Osteoporosis Osteoporosis is a health ailment which causes bones to become so porous that they can break easily. Osteoporosis literally means 'porous bones'. The bones in our skeleton are made of a thick outer shell and a strong inner mesh filled with collagen [protein], calcium salts and other minerals. The inside looks like honeycomb, with blood vessels and bone marrow in the spaces between bone. Osteoporosis occurs when the holes between bone become bigger, making it fragile and liable to break easily. Osteoporosis usually affects the whole skeleton but it most commonly causes breaks or fractures to bone in the wrist, spine and hip.
Women are potentially at higher risk of osteoporosis because of the bone loss that occurs when they get relatively old and are experiencing menopause. (Men can, however, acquire the bone disease as well. ) The low estrogen level results in an accelerated bone loss. This can lead to osteoporosis and an increased risk of fracture. There are also many other factors which can increase your risk, and these are early menopause (before 45), early hysterectomy (especially if one or both ovaries were removed), or infrequent periods often linked to over-dieting (especially anorexia) or over-exercising (long distance running). Other risk factors are a fracture after a minor accident or fall, long term or high dose oral corticosteroid treatment, family history (parent or close relative with osteoporosis), smoking, excessive alcohol.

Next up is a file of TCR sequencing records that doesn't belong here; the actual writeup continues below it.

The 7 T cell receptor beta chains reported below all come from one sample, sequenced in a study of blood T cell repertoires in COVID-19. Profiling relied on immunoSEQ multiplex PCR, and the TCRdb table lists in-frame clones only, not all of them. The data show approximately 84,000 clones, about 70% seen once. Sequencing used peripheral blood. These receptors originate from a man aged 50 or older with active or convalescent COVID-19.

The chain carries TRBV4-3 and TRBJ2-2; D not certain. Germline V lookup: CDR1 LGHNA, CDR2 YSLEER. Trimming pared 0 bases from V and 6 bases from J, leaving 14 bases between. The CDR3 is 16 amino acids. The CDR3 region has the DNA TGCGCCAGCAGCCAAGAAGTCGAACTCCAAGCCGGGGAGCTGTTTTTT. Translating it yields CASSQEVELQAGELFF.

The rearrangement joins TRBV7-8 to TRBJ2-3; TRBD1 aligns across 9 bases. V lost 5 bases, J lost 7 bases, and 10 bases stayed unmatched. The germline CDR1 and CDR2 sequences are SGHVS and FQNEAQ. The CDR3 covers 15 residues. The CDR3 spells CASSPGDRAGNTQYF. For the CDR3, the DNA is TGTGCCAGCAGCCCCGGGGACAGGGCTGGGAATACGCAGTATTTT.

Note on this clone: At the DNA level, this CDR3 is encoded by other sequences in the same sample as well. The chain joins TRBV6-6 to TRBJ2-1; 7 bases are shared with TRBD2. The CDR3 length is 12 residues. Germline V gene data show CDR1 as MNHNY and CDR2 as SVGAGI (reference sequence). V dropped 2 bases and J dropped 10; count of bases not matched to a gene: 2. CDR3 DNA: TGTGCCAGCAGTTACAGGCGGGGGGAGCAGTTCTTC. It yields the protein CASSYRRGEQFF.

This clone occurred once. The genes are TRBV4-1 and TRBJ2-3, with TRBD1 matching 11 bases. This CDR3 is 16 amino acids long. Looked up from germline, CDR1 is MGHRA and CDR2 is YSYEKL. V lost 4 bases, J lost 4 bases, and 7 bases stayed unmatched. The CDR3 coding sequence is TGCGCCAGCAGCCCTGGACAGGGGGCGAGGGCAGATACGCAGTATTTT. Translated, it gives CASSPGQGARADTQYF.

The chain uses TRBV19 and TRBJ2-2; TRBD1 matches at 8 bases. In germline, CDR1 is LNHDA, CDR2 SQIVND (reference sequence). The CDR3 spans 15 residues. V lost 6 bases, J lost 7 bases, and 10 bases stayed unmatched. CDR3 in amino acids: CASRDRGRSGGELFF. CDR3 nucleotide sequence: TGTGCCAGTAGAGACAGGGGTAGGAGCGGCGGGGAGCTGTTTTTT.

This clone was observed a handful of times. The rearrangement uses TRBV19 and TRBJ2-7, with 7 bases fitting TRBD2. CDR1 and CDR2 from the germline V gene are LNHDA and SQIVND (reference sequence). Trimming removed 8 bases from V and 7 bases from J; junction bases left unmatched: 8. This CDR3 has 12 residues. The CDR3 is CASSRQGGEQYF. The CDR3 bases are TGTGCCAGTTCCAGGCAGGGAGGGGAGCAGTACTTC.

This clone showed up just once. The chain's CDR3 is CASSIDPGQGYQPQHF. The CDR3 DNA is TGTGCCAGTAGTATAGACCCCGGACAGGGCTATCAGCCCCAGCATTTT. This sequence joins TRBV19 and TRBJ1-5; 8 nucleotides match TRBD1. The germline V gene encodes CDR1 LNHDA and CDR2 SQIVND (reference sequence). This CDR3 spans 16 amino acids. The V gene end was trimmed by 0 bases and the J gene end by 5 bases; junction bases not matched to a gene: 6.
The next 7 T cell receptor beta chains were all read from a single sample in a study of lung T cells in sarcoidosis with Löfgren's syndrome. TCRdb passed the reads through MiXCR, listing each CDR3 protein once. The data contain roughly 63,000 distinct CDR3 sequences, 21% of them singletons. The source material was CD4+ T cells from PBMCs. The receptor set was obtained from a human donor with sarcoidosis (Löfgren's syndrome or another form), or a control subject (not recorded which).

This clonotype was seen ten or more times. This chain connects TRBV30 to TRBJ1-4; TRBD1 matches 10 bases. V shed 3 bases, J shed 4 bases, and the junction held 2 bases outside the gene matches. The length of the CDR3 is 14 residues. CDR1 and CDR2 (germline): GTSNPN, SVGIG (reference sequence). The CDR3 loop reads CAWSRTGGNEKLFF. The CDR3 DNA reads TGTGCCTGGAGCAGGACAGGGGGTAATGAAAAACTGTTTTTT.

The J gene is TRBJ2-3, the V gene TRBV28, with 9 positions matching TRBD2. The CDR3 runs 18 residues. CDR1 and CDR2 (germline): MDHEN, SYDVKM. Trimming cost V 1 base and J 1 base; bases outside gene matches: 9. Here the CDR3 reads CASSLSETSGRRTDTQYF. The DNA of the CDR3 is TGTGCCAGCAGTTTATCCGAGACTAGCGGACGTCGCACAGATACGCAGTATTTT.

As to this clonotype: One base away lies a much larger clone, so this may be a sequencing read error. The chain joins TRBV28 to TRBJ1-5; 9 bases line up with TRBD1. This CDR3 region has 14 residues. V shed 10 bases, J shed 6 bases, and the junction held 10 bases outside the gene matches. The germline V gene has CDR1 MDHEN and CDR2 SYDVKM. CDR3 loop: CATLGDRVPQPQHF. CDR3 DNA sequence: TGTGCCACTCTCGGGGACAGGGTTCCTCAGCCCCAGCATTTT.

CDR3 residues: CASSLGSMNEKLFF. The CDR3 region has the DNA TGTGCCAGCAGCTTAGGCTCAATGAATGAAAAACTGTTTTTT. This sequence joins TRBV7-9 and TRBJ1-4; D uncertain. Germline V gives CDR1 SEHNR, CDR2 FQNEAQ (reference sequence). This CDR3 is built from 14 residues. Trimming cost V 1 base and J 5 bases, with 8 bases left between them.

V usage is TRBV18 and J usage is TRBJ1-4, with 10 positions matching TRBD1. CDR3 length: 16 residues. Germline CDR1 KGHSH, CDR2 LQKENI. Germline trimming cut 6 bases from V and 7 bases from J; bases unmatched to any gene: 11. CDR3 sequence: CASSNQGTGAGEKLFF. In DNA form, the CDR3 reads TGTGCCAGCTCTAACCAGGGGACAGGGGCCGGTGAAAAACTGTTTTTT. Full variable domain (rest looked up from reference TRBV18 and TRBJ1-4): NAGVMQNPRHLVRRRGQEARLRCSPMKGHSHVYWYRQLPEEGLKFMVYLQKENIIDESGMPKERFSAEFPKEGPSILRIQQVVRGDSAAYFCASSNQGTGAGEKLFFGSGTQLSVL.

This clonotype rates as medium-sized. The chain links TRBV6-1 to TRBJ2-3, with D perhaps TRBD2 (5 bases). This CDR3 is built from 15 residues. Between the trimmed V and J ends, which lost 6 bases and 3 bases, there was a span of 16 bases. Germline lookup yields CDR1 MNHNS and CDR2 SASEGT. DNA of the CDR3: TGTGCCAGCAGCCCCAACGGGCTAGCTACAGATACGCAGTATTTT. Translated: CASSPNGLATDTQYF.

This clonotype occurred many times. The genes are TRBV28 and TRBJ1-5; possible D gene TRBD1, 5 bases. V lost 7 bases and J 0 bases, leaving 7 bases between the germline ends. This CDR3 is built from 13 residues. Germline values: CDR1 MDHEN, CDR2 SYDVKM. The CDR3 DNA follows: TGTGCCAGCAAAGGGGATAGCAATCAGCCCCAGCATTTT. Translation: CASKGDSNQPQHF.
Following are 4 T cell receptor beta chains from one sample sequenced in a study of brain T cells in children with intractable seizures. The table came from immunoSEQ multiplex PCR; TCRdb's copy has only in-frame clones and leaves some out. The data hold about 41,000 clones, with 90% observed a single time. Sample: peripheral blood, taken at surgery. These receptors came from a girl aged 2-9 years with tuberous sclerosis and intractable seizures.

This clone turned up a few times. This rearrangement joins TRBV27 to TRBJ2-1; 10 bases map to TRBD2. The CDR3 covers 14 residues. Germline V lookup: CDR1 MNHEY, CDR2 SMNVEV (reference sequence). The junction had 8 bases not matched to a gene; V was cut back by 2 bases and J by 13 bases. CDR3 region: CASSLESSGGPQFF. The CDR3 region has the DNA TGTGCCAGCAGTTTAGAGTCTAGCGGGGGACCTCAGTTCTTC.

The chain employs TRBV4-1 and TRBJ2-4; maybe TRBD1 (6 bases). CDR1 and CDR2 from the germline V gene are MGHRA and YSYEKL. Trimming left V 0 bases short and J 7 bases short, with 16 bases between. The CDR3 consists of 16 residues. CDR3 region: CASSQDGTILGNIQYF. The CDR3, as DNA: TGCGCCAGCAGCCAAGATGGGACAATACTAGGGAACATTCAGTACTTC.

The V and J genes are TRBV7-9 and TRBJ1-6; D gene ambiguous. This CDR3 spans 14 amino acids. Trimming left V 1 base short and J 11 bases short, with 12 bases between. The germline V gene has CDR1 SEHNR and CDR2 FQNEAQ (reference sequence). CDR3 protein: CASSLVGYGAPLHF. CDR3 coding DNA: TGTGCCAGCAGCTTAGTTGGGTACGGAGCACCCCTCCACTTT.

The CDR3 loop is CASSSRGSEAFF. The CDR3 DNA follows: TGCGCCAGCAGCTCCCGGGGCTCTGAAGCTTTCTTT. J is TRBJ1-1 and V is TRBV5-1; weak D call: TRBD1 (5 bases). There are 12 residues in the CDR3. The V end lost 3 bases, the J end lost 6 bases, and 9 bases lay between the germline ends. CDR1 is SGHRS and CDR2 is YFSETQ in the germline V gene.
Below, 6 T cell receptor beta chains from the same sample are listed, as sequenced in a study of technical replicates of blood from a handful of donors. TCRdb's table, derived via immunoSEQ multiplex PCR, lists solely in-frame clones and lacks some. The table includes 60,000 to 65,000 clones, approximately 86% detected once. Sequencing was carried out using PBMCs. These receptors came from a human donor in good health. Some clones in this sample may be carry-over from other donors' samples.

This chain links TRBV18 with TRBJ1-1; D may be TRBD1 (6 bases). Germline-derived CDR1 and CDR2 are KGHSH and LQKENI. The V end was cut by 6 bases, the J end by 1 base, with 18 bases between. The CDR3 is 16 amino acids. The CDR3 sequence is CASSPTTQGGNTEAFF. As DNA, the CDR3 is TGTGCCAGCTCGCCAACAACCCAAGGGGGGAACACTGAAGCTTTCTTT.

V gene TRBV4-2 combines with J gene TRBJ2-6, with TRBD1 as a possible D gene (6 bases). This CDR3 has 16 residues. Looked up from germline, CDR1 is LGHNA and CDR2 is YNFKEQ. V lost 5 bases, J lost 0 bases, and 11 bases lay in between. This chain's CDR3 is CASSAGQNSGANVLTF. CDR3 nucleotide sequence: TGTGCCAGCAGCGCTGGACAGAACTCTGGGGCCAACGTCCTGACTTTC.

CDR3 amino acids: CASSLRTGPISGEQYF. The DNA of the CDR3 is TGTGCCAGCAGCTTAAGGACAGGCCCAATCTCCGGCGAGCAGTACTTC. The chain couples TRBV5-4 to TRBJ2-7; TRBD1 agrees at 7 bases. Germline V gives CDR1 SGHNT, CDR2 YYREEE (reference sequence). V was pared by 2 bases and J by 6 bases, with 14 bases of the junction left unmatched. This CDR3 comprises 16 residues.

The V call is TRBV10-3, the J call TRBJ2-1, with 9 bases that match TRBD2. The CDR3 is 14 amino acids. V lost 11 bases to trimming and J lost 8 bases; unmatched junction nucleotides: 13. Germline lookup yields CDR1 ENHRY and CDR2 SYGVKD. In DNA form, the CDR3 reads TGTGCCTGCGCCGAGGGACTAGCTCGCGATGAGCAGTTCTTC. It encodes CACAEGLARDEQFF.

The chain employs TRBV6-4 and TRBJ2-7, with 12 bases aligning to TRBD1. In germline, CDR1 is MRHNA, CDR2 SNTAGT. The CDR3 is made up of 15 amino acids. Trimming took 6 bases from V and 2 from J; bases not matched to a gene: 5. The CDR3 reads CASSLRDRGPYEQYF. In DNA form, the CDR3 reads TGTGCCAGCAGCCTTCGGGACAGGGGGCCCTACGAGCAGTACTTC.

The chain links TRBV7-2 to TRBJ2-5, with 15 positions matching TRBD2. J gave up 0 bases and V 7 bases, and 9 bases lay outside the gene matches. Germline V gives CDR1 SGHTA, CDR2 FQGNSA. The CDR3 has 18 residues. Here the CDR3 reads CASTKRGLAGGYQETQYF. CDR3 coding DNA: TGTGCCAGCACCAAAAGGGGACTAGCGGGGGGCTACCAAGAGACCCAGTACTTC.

Although there is no cure for osteoporosis, there are treatments available to help stop further bone loss and reduce the risk of fractures. Studies have shown that both estrogen and raloxifene, a Selective Estrogen Receptor Modulator, can prevent the loss of bone mass in postmenopausal women. Alendronate, a bisphosphonate is an alternative to estrogen for bone protection. Calcitonin is another treatment used by women for osteoporosis. This drug has been shown to slow bone breakdown and also may reduce the pain associated with osteoporotic fractures.
Treatments under investigation include other bisphosphonates, sodium fluoride, para-thyroid hormone, vitamin D metabolites, and other selective estrogen receptor modulators. Osteoporosis can be prevented. Regular exercise can reduce the likelihood of bone fractures associated with osteoporosis. Studies show that exercises requiring muscles to pull on bones, cause the bones to retain and perhaps even gain density. Researchers found that women who walk a mile a day have four to seven more years of bone in reserve than women who don't. Some of the recommended exercises include: weight-bearing exercises, riding stationary bicycles, using rowing machines, walking, and jogging.
Avoiding smoking and watching what you drink can also decrease your chances of acquiring osteoporosis. Most important of all, a diet that includes an adequate amount of calcium (from milk and dairy products such as cheese and yogurt), vitamin D, and protein should be maintained. This will not completely stop bone loss; however, it will guarantee that a supply of the materials the body uses for bone formation and maintenance is available. References Bird wood, G. , Understanding Osteoporosis (1993). Copyright 1995 by Grolier Electronic Publishing, Inc.
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